Experimental Physics V

Nano-Optics and Biophotonics

Research topics


Interfacing electrons and photons at the nanometerscale may lead to ultrasmall light-emitting devices for computer screens or to ultrafast on-chip optical communication. We have developed electrically connected optical nanoantennas that serve as a platform for series of experiments in which electrons and photons interact strongly to produced new physical effects.

Further reading:
Electrically-driven optical antennas, J. Kern, R. Kullock, J.P. Prangsma, M. Emmerling, M. Kamp & B. Hecht Nature Photonics 9, 582 -586 (2015), arxiv:1502.04935

Electrically connected resonant optical antennas, J.C. Prangsma, J. Kern, A.G. Knapp, M. Kamp & B. Hecht Nano Letters 12, 3915 (2012)


"Mode Selector v10"

Controlling the flow of optical frequency excitations at the nanometerscale has great potential for diverse applications such as integrated optical communication and on-chip optical sensing. We are able to selectively excited and control the propagation of different well-defined modes on two-wire transmission lines. Such modal control can be used to obtain routing of optical pulses according to criteria such as polarization.

Further reading:
Coherent control of plasmon propagation in a nanocircuit, C. Rewitz, G. Razinskas, P. Geisler, E. Krauss, S. Goetz, M. Pawlowska, B. Hecht & T. Brixner
Phys. Rev. Applied 1, 014007 (2014)

Multimode plasmon excitation and in-situ analysis in top-down fabricated plasmonic nanocircuits, P. Geisler, G. Razinskas, E. Krauss, X. Wu, C. Rewitz, P. Tuchscherer, S. Goetz, C. Huang, T. Brixner & B. Hecht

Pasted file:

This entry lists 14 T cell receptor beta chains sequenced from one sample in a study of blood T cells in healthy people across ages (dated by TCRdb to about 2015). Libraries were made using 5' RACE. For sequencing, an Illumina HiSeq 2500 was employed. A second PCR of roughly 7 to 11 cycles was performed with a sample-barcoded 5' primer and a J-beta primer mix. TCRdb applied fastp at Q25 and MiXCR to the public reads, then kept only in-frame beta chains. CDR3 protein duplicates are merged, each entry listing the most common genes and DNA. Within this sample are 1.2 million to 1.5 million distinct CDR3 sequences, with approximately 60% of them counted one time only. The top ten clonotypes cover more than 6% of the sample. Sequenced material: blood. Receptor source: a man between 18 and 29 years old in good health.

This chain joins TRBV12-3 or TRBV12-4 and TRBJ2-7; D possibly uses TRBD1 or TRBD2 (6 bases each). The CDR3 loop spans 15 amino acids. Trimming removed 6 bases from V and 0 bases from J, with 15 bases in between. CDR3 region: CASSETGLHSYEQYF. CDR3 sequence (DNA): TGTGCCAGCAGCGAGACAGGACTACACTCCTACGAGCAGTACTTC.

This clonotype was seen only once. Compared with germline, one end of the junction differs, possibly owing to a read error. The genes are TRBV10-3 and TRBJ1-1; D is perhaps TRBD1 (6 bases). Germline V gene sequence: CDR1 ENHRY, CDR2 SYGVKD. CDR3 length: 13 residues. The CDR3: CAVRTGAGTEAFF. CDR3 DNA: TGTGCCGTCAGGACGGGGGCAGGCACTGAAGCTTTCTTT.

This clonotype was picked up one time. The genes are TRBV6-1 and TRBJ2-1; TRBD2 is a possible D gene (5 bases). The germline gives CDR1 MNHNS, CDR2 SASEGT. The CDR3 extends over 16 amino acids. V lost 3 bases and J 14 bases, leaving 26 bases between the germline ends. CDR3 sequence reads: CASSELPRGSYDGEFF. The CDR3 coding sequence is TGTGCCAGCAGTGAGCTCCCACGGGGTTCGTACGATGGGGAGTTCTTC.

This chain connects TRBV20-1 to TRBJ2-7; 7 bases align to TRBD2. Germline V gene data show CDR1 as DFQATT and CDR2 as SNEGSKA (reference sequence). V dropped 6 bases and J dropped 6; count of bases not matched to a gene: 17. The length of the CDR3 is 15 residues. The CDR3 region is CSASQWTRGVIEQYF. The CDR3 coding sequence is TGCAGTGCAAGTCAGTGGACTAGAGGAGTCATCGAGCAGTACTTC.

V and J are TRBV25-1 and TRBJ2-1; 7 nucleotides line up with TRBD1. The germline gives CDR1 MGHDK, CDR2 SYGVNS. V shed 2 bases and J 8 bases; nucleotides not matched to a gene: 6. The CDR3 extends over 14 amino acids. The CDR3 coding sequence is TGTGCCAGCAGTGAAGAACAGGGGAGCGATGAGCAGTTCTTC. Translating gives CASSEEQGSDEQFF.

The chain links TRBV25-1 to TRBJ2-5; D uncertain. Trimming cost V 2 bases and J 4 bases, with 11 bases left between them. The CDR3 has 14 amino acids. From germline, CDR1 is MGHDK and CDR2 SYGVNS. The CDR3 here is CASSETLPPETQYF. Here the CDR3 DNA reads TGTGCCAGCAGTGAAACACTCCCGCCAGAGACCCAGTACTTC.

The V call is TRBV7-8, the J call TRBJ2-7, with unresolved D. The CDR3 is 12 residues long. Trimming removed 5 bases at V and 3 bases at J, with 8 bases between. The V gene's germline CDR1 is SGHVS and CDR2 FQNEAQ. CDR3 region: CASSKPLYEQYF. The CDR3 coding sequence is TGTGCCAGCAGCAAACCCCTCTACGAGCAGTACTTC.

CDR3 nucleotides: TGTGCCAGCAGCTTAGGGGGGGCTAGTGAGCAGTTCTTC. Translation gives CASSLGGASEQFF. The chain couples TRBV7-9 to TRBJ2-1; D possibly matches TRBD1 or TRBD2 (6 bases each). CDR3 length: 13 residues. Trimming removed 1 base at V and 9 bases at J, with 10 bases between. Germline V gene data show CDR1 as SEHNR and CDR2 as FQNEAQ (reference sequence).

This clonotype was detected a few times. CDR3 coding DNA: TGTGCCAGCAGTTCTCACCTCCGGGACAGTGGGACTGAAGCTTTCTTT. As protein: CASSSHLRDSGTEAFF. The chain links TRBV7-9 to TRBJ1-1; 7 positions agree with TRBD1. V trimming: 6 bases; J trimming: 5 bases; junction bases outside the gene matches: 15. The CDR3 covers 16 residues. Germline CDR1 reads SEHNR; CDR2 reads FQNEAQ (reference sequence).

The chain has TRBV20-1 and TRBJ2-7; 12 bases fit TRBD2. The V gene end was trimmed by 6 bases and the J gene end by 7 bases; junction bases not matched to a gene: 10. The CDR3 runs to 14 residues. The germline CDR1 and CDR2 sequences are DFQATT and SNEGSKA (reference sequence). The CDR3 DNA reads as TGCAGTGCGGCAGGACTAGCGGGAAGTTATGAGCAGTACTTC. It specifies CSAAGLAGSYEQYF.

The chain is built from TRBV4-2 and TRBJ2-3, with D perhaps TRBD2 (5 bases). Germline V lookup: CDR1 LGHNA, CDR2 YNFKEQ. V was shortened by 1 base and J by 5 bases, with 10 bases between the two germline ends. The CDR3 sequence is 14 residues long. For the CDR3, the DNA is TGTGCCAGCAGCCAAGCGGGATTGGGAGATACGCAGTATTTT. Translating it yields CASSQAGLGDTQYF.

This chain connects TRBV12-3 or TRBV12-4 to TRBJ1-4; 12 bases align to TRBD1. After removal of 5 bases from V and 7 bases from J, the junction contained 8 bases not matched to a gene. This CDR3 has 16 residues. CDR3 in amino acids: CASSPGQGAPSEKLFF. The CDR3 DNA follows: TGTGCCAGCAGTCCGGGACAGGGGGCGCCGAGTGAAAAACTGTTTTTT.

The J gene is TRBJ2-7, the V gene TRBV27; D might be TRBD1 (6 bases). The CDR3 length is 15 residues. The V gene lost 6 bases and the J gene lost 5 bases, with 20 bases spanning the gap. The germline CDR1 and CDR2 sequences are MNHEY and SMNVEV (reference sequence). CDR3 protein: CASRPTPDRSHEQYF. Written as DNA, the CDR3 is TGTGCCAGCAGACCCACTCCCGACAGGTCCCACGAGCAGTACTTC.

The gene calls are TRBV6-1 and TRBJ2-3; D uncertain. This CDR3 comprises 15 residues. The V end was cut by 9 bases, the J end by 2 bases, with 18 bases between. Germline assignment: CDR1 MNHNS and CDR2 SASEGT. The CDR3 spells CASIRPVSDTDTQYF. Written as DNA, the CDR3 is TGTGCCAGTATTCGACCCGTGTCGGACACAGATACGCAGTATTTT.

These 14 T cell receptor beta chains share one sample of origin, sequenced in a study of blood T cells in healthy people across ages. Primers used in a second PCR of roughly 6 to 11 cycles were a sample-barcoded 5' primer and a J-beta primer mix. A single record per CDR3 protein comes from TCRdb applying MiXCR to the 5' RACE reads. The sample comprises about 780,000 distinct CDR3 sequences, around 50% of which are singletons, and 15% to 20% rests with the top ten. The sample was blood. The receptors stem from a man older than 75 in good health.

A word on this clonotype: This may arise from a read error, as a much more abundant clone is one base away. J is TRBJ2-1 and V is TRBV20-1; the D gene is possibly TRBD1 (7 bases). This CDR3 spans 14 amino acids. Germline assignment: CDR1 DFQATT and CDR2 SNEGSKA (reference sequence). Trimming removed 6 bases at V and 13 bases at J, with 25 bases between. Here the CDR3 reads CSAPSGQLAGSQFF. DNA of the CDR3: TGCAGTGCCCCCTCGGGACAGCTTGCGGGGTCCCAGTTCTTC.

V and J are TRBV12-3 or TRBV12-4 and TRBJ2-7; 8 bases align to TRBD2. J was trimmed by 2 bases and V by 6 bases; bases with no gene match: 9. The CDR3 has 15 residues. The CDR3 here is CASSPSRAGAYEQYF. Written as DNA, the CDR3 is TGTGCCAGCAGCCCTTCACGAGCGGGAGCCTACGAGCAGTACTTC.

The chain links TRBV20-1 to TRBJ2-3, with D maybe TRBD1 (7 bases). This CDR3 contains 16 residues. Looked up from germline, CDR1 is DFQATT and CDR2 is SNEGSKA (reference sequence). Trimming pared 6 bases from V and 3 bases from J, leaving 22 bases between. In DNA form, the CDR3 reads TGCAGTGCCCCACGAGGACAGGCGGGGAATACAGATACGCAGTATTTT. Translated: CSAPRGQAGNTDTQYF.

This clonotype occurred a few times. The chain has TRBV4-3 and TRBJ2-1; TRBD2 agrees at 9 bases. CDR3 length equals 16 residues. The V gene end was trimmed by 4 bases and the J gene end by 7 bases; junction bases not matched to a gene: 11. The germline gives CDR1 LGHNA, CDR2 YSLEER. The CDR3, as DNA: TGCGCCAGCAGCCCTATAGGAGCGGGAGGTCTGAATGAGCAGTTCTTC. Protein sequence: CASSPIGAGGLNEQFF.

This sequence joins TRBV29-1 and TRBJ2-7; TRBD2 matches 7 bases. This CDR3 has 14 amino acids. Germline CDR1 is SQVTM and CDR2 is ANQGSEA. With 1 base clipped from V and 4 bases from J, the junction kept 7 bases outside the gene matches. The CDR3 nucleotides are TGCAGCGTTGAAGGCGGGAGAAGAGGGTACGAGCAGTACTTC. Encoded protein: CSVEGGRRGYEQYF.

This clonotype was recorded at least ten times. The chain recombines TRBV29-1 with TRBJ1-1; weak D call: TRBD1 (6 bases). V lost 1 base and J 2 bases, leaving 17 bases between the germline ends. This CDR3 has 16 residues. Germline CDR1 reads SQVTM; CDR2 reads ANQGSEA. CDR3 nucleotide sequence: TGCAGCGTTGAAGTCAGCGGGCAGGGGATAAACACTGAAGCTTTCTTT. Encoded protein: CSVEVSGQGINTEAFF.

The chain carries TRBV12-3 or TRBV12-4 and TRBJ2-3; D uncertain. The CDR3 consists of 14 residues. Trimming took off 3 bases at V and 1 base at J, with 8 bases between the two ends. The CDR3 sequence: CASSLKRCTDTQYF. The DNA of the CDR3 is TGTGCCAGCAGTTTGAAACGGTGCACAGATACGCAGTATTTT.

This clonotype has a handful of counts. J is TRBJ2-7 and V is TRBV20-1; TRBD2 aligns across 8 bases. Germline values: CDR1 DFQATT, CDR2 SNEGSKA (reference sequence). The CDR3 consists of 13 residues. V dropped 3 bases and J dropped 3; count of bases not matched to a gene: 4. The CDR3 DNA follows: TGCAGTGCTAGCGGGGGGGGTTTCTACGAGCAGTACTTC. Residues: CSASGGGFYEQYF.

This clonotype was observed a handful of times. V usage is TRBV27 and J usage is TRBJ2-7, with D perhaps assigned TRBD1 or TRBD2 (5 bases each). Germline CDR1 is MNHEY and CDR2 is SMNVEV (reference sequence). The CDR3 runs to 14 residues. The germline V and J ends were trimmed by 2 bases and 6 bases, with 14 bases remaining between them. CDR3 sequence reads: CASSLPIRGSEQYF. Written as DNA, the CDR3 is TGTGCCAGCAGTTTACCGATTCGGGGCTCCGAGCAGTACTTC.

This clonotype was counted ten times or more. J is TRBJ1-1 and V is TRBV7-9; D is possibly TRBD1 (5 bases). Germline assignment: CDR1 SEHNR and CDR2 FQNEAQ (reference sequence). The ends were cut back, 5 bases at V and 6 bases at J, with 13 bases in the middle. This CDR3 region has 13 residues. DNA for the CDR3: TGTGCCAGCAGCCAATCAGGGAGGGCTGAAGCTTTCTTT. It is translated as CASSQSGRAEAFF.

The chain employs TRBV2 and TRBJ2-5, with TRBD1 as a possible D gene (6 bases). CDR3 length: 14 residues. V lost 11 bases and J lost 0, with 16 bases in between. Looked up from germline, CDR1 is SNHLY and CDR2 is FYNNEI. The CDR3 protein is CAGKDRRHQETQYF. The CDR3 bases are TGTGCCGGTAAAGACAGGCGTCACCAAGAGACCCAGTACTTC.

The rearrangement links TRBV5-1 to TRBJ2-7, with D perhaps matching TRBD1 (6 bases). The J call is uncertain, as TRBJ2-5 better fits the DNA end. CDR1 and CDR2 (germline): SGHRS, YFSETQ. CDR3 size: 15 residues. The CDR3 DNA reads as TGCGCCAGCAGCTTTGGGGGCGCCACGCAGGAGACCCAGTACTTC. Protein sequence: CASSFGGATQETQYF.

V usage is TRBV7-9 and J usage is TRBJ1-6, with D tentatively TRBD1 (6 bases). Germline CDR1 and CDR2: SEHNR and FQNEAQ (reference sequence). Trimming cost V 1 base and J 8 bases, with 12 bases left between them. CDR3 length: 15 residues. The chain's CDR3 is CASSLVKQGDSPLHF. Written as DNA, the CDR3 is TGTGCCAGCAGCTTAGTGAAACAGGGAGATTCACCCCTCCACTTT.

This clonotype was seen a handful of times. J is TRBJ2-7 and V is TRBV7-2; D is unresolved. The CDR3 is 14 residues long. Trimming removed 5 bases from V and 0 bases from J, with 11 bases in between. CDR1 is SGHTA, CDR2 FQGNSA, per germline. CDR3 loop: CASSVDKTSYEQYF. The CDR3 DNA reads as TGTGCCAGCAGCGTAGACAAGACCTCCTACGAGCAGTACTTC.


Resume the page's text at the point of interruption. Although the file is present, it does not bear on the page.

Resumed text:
Phys. Rev. Lett. 111, 183901 (2013), arXiv:1304.1737


"scanning 25 4k less reflection 3"

Strong coupling of a single quantum system to an optical resonator is a hallmark of quantum optics. It is characterized by the repeated coherent exchange of a single excitation between the emitter and the resonator. We study strong coupling of single emiters to plasmonic nanoresonantors at room temperature. We use AFM technology to position emitters within the ultrasmall subwavelength mode volumes of broadband plasmonic nanoresonantors. The goal is to achieve deterministic photon-atom interaction for quantum communication as well as the development of novel quantum optical imaging modalities.


"Flake Atom"

We rely on our ability to fabricate high-end single-crystalline gold nanostructures based on large, but very thin chemically grown single-crystal gold flakes. Using top-down nanostructuring methods, such as focussed ion-beam milling, we strive to obtain highest quality gold nanostructures with close to atomic precision.

Further reading:

Single-crystalline gold microplates grown on substrates by solution-phase synthesis, X. Wu, R. Kullock, E. Krauss & B. Hecht
Cryst. Res. Technol. 50, 595 (2015)

Silica-gold bilayer-based transfer of focused ion beam-fabricated nanostructures, X. Wu, P. Geisler, E. Krauss, R. Kullock & B. Hecht
Nanoscale 7, 16427 (2015)

"Sketch of a snowflake"

Our mission is to obtain fundamental control over light-matter interaction by controling the flow of photons at the nanometer scale down to the size of single atoms, molecules, and quantum dots. We use optical nanoantennas and related plasmonic nanostructures as enabling devices.


Lehrstuhl für Experimentelle Physik (Biophysik)
Am Hubland
97074 Würzburg

Phone: +49 931 31-85867
Fax: +49 931 31-85851

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